Re-Perfection of a Lapsed Security Interest
Posted on January 9, 2020
You receive a call from your Canadian bank client (“Bank A”) with the following issue: Due to an internal reshuffle in its portfolio management department, it has neglected to file timely renewals of certain UCC / PPSA (Personal Property Security Act) financing statements on a cross-border credit facility. As a result, these registrations have lapsed and Bank A is currently in an unperfected position. The manager is under the impression that he merely needs to file renewal statements at present and Bank A’s security interest will remain continuously perfected even during the lapse period. Is he right?
Re-Perfection under the PPSA
While we do not practice Canadian law, we have encountered Ontario PPSA 30 (6) which provides as follows:
(6) Where a security interest that is perfected by registration becomes unperfected and is again perfected by registration, the security interest shall be deemed to have been continuously perfected from the time of first perfection except that if a person acquired rights in all or part of the collateral during the period when the security interest was unperfected, the registration shall not be effective as against the person who acquired the rights during such period. R.S.O. 1990, c. P.10, s. 30 (1-6).
Therefore, we have been advised by Canadian counsel that a late renewal serves to re-perfect and Bank A’s security interest is deemed continuously perfected since the original filing, even if there is a second-priority lien in favor of Bank B on file. However, if Bank B makes a filing during the lapse period (or more generally, if Bank B otherwise “acquired rights” in the collateral  during this period), Bank A would lose its priority to Bank B.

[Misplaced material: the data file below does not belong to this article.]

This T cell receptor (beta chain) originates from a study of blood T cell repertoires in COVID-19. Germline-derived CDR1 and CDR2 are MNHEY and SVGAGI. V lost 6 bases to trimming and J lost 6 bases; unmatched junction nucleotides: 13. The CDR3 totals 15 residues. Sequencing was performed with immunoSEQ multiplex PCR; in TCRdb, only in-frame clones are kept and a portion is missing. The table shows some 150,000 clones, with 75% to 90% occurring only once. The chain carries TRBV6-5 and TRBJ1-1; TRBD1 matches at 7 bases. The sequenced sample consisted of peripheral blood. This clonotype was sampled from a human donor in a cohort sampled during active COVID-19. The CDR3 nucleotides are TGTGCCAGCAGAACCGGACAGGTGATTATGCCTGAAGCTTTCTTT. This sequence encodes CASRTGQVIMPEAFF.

Re-perfection under the UCC
A UCC-1 financing statement will automatically expire five years after the date of its filing . UCC § 9-515(d) provides that a continuation statement may be filed only within the six-month period prior to the expiration of the five-year period specified in the previous sentence; a continuation statement filed other than as prescribed by such subsection is ineffective. It is our practice to advise our clients upon the filing of an initial UCC-1 financing statement that it is crucial to diary the filing of a continuation statement during the prescribed period with its loan management team.
UCC § 9-515(c) provides for the consequences of a lapse period:
Upon lapse, a financing statement ceases to be effective and any security interest or agricultural lien that was perfected by the financing statement becomes unperfected, unless the security interest is perfected otherwise. If the security interest or agricultural lien becomes unperfected upon lapse, it is deemed never to have been perfected as against a purchaser of the collateral for value.
Under the UCC, there is no equivalent to “deemed continuous perfection” provided by PPSA 30 (6) discussed above. Rather, once a UCC financing statement lapses, it essentially disappears. Bank A can re-perfect once it discovers the lapse and file a new UCC-1 financing statement, but if Bank B had a UCC financing statement on file during the lapse period, such financing statement would trump Bank A’s later filing without any action on the part of Bank B.
Divergent Policy Considerations